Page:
Ethnicity and Health in America Series: Substance Abuse/Addiction among Asian-Americans and Pacific Islanders
During the month of May, we commemorate National Asian-American and Pacific Islander Heritage Month. This month, the Ethnicity and Health in America Series is raising public awareness about mental health and substance abuse/addiction among Asian-Americans and Pacific Islanders. According to the 2012 National Survey on Drug Use and Health, Asian-American adolescents had lower rates of substance use compared with the national average. However, substance use varied greatly among Asian-American subgroups. There is a current need to learn more about Asian-American subgroups as it relates to mental health and substance abuse/addiction.
We are featuring the work of Derek Iwamoto, PhD, who is an Asian-American psychologist with substantive knowledge and experience in the field of substance use and abuse among people of color. Broadly, the aim of Iwamoto's research is to address health disparities experienced by traditionally underserved and understudied groups such as African-Americans and Asian-Americans by 1) identifying socio-cultural factors and mechanisms that influence the development of binge drinking and alcohol-related problems, and 2) conducting translational research to inform and augment substance abuse treatment and interventions targeting at-risk ethnic and racial minority adolescents and young adults.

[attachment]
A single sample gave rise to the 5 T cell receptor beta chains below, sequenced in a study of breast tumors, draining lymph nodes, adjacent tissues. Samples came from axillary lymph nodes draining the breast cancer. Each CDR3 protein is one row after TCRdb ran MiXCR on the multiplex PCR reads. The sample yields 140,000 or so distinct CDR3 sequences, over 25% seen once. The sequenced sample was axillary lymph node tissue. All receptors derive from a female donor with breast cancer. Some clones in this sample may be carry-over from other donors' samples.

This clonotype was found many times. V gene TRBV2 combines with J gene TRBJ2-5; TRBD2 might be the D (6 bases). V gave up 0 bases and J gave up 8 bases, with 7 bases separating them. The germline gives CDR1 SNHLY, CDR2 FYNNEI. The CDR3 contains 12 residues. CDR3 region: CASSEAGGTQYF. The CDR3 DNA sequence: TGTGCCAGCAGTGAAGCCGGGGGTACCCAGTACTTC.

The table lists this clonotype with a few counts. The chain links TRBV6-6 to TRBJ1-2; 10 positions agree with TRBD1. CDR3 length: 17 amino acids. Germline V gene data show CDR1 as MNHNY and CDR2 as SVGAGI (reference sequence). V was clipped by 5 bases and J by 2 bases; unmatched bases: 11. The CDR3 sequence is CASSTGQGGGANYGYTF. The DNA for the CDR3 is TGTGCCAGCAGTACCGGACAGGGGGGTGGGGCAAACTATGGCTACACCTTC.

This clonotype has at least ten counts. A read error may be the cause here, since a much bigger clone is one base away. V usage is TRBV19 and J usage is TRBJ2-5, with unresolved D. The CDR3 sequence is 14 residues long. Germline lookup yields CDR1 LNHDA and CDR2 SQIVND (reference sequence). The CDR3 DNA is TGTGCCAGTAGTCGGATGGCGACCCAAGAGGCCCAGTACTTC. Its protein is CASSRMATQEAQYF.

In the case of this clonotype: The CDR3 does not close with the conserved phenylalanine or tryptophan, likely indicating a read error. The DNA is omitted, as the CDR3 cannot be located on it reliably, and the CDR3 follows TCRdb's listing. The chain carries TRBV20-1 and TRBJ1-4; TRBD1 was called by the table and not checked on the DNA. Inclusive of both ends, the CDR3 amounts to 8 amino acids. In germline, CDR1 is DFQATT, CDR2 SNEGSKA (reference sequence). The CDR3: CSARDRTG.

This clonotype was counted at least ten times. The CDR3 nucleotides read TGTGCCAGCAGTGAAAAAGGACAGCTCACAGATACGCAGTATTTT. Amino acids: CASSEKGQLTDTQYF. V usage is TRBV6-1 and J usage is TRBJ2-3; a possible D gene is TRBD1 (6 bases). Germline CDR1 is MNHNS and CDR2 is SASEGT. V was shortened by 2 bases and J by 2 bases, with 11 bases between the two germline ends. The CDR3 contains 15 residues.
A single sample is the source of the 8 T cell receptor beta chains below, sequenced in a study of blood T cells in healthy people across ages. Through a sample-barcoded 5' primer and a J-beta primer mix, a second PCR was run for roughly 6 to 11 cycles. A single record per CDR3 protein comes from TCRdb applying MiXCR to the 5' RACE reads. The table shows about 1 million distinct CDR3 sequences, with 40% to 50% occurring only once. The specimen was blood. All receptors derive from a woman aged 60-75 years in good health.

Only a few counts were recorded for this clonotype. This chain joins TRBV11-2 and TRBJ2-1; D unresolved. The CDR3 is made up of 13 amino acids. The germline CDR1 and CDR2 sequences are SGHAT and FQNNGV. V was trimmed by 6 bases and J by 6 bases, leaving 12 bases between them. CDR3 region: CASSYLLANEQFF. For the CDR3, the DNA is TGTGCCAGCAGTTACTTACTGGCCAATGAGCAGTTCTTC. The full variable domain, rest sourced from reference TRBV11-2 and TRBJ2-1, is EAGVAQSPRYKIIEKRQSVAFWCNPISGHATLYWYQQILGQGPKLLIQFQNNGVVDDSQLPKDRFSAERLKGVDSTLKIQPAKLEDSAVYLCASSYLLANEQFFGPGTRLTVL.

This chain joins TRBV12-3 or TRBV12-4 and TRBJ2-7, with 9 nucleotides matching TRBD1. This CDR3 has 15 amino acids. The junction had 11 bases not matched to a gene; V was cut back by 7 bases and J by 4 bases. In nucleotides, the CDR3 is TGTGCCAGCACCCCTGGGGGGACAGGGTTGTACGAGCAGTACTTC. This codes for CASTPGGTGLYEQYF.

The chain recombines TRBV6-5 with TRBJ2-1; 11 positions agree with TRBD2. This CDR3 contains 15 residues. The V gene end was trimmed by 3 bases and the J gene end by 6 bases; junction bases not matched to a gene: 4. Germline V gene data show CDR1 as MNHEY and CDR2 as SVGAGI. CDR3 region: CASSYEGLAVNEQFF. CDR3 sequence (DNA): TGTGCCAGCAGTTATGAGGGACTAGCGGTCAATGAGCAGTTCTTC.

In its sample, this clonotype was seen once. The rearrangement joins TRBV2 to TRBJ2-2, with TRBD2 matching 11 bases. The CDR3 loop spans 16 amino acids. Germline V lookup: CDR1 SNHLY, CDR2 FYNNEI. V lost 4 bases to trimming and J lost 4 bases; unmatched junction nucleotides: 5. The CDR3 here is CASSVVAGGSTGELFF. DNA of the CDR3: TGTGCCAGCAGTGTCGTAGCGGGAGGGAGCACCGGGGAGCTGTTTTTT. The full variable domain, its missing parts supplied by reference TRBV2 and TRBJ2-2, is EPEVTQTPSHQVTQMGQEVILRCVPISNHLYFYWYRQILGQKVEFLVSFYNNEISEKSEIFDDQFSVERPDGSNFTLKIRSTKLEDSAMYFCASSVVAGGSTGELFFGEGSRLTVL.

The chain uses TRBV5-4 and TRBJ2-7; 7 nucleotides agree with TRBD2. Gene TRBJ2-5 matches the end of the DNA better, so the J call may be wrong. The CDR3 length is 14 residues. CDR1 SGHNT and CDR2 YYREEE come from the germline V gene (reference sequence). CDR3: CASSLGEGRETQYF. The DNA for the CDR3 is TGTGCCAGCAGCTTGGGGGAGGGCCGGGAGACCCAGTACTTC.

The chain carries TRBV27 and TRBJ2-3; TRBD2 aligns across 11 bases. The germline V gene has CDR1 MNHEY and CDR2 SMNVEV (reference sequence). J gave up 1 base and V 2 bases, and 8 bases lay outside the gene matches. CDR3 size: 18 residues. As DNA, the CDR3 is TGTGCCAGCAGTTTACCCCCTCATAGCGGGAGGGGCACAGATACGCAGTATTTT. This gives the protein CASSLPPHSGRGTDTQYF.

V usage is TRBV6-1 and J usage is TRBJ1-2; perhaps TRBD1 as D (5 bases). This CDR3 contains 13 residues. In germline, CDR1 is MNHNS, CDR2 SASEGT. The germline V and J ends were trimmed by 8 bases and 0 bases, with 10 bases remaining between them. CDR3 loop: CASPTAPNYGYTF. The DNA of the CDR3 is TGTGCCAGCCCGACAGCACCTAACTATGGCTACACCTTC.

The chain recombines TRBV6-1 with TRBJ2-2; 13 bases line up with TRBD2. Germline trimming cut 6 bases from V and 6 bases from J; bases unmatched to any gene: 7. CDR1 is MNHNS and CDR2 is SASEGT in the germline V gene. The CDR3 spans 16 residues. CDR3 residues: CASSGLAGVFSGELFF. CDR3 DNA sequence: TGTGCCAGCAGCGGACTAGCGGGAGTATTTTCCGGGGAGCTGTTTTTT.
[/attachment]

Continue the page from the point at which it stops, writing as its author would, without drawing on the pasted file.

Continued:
To date, his work has contributed to the literature by examining the influence of socio-cultural factors such as racial socialization (i.e., racial consciousness, racial/ethnic group attachment), gender socialization (the beliefs, attitudes and expectations of what it means to be a man or woman), alcohol/substance abuse and mental health problems among ethnically diverse populations. Iwamoto recently edited the first ever book on counseling interventions with Asian-American men.
Derek Iwamoto, PhD
Stephanie Takamatsu, PhD
Jeanett Castellanos, PhD
Preface, by Derek Iwamoto, PhD: This article discusses how U.S. born Asian-American young adults engage in binge drinking and report more alcohol-related problems compared to foreign-born Asians. The findings suggest that there is great variability in drinking patterns among different U.S. born Asian-American ethnic groups. Individuals of Japanese, Filipino, Multi-Asian, Korean and South Asian descent were more likely to engage in binge drinking compared to Chinese and Vietnamese Americans. Notably, Japanese and Filipino Americans also reported binge drinking at high rates similar to those of other high-risk racial/ethnic groups highlighting that "high risk groups" exist among U.S. born Asian-Americans.
Ethnicity and Health in America Series Links
Additional Articles on Substance Use/Abuse
- Gender Differences among Asian and Pacific Islander Treatment Admissions aged 18 to 25
- Heavy drinking, poor mental health, and substance use among Asian Americans in the NLAAS: A gender-based comparison
- Substance use and abuse by Asian-Americans and Pacific Islanders: preliminary results from four national epidemiologic studies